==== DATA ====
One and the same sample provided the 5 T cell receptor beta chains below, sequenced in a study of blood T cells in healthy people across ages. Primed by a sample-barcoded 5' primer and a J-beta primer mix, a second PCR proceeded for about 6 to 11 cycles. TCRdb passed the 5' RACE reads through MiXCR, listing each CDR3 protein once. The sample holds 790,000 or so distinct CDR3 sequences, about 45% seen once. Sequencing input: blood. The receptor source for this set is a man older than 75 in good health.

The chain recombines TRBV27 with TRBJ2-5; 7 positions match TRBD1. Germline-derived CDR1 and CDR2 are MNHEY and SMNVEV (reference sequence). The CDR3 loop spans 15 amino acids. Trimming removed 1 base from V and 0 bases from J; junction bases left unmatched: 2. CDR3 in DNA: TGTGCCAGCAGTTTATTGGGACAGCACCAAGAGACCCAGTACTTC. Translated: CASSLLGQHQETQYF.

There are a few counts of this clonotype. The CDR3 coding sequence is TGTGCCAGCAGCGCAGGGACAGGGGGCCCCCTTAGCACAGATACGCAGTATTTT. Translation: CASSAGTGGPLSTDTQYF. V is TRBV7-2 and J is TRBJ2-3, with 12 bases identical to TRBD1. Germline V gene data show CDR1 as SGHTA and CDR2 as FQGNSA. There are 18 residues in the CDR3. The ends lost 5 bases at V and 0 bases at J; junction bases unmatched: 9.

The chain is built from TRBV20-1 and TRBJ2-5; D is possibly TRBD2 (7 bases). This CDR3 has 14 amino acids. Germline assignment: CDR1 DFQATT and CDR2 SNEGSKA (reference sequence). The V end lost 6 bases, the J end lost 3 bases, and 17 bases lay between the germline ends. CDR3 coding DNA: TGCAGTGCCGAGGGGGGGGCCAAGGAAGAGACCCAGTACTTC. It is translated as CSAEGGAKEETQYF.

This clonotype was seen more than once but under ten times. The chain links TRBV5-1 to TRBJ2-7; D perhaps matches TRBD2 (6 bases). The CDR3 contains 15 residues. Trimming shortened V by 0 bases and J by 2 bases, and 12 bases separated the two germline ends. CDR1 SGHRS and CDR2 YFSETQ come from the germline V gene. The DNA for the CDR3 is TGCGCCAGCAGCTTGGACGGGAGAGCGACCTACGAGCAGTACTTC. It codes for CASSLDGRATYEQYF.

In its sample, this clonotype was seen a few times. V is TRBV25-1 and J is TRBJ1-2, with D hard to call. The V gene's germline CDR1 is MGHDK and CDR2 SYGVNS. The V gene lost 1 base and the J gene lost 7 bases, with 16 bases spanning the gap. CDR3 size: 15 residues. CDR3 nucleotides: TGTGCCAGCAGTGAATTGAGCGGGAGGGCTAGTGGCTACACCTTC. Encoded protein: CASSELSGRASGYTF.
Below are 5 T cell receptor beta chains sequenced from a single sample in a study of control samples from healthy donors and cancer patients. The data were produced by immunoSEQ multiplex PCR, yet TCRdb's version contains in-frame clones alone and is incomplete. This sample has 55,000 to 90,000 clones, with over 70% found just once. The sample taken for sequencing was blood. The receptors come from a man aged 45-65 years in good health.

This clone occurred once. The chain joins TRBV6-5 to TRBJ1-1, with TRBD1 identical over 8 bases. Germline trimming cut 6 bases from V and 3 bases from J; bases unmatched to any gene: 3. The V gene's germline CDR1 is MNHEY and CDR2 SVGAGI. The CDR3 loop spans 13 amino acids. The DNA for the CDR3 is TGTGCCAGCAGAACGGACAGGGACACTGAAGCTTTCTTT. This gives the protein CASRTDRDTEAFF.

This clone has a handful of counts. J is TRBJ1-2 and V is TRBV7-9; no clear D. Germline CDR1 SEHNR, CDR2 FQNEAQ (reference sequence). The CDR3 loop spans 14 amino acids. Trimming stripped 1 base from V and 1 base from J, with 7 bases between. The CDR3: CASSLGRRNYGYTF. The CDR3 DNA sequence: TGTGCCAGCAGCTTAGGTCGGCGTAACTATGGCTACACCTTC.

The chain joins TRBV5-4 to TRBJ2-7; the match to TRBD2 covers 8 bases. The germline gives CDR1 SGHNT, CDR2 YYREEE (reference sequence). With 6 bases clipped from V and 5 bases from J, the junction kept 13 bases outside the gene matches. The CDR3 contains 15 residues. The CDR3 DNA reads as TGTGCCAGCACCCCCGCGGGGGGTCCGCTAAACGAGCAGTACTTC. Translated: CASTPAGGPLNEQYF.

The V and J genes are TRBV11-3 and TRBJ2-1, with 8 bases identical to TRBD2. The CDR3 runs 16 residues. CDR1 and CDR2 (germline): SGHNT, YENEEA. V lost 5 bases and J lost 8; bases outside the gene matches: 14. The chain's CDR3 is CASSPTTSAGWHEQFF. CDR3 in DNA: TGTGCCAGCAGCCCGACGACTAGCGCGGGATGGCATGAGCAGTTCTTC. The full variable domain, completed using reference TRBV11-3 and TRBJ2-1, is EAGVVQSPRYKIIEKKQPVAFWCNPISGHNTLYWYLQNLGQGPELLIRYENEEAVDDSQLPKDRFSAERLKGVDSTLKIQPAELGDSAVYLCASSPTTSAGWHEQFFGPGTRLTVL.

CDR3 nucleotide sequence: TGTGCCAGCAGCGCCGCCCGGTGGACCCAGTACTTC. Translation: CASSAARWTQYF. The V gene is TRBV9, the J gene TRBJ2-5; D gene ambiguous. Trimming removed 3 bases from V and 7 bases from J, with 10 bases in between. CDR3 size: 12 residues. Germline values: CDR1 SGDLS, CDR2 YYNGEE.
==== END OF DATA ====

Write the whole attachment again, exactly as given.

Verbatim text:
One and the same sample provided the 5 T cell receptor beta chains below, sequenced in a study of blood T cells in healthy people across ages. Primed by a sample-barcoded 5' primer and a J-beta primer mix, a second PCR proceeded for about 6 to 11 cycles. TCRdb passed the 5' RACE reads through MiXCR, listing each CDR3 protein once. The sample holds 790,000 or so distinct CDR3 sequences, about 45% seen once. Sequencing input: blood. The receptor source for this set is a man older than 75 in good health.

The chain recombines TRBV27 with TRBJ2-5; 7 positions match TRBD1. Germline-derived CDR1 and CDR2 are MNHEY and SMNVEV (reference sequence). The CDR3 loop spans 15 amino acids. Trimming removed 1 base from V and 0 bases from J; junction bases left unmatched: 2. CDR3 in DNA: TGTGCCAGCAGTTTATTGGGACAGCACCAAGAGACCCAGTACTTC. Translated: CASSLLGQHQETQYF.

There are a few counts of this clonotype. The CDR3 coding sequence is TGTGCCAGCAGCGCAGGGACAGGGGGCCCCCTTAGCACAGATACGCAGTATTTT. Translation: CASSAGTGGPLSTDTQYF. V is TRBV7-2 and J is TRBJ2-3, with 12 bases identical to TRBD1. Germline V gene data show CDR1 as SGHTA and CDR2 as FQGNSA. There are 18 residues in the CDR3. The ends lost 5 bases at V and 0 bases at J; junction bases unmatched: 9.

The chain is built from TRBV20-1 and TRBJ2-5; D is possibly TRBD2 (7 bases). This CDR3 has 14 amino acids. Germline assignment: CDR1 DFQATT and CDR2 SNEGSKA (reference sequence). The V end lost 6 bases, the J end lost 3 bases, and 17 bases lay between the germline ends. CDR3 coding DNA: TGCAGTGCCGAGGGGGGGGCCAAGGAAGAGACCCAGTACTTC. It is translated as CSAEGGAKEETQYF.

This clonotype was seen more than once but under ten times. The chain links TRBV5-1 to TRBJ2-7; D perhaps matches TRBD2 (6 bases). The CDR3 contains 15 residues. Trimming shortened V by 0 bases and J by 2 bases, and 12 bases separated the two germline ends. CDR1 SGHRS and CDR2 YFSETQ come from the germline V gene. The DNA for the CDR3 is TGCGCCAGCAGCTTGGACGGGAGAGCGACCTACGAGCAGTACTTC. It codes for CASSLDGRATYEQYF.

In its sample, this clonotype was seen a few times. V is TRBV25-1 and J is TRBJ1-2, with D hard to call. The V gene's germline CDR1 is MGHDK and CDR2 SYGVNS. The V gene lost 1 base and the J gene lost 7 bases, with 16 bases spanning the gap. CDR3 size: 15 residues. CDR3 nucleotides: TGTGCCAGCAGTGAATTGAGCGGGAGGGCTAGTGGCTACACCTTC. Encoded protein: CASSELSGRASGYTF.
Below are 5 T cell receptor beta chains sequenced from a single sample in a study of control samples from healthy donors and cancer patients. The data were produced by immunoSEQ multiplex PCR, yet TCRdb's version contains in-frame clones alone and is incomplete. This sample has 55,000 to 90,000 clones, with over 70% found just once. The sample taken for sequencing was blood. The receptors come from a man aged 45-65 years in good health.

This clone occurred once. The chain joins TRBV6-5 to TRBJ1-1, with TRBD1 identical over 8 bases. Germline trimming cut 6 bases from V and 3 bases from J; bases unmatched to any gene: 3. The V gene's germline CDR1 is MNHEY and CDR2 SVGAGI. The CDR3 loop spans 13 amino acids. The DNA for the CDR3 is TGTGCCAGCAGAACGGACAGGGACACTGAAGCTTTCTTT. This gives the protein CASRTDRDTEAFF.

This clone has a handful of counts. J is TRBJ1-2 and V is TRBV7-9; no clear D. Germline CDR1 SEHNR, CDR2 FQNEAQ (reference sequence). The CDR3 loop spans 14 amino acids. Trimming stripped 1 base from V and 1 base from J, with 7 bases between. The CDR3: CASSLGRRNYGYTF. The CDR3 DNA sequence: TGTGCCAGCAGCTTAGGTCGGCGTAACTATGGCTACACCTTC.

The chain joins TRBV5-4 to TRBJ2-7; the match to TRBD2 covers 8 bases. The germline gives CDR1 SGHNT, CDR2 YYREEE (reference sequence). With 6 bases clipped from V and 5 bases from J, the junction kept 13 bases outside the gene matches. The CDR3 contains 15 residues. The CDR3 DNA reads as TGTGCCAGCACCCCCGCGGGGGGTCCGCTAAACGAGCAGTACTTC. Translated: CASTPAGGPLNEQYF.

The V and J genes are TRBV11-3 and TRBJ2-1, with 8 bases identical to TRBD2. The CDR3 runs 16 residues. CDR1 and CDR2 (germline): SGHNT, YENEEA. V lost 5 bases and J lost 8; bases outside the gene matches: 14. The chain's CDR3 is CASSPTTSAGWHEQFF. CDR3 in DNA: TGTGCCAGCAGCCCGACGACTAGCGCGGGATGGCATGAGCAGTTCTTC. The full variable domain, completed using reference TRBV11-3 and TRBJ2-1, is EAGVVQSPRYKIIEKKQPVAFWCNPISGHNTLYWYLQNLGQGPELLIRYENEEAVDDSQLPKDRFSAERLKGVDSTLKIQPAELGDSAVYLCASSPTTSAGWHEQFFGPGTRLTVL.

CDR3 nucleotide sequence: TGTGCCAGCAGCGCCGCCCGGTGGACCCAGTACTTC. Translation: CASSAARWTQYF. The V gene is TRBV9, the J gene TRBJ2-5; D gene ambiguous. Trimming removed 3 bases from V and 7 bases from J, with 10 bases in between. CDR3 size: 12 residues. Germline values: CDR1 SGDLS, CDR2 YYNGEE.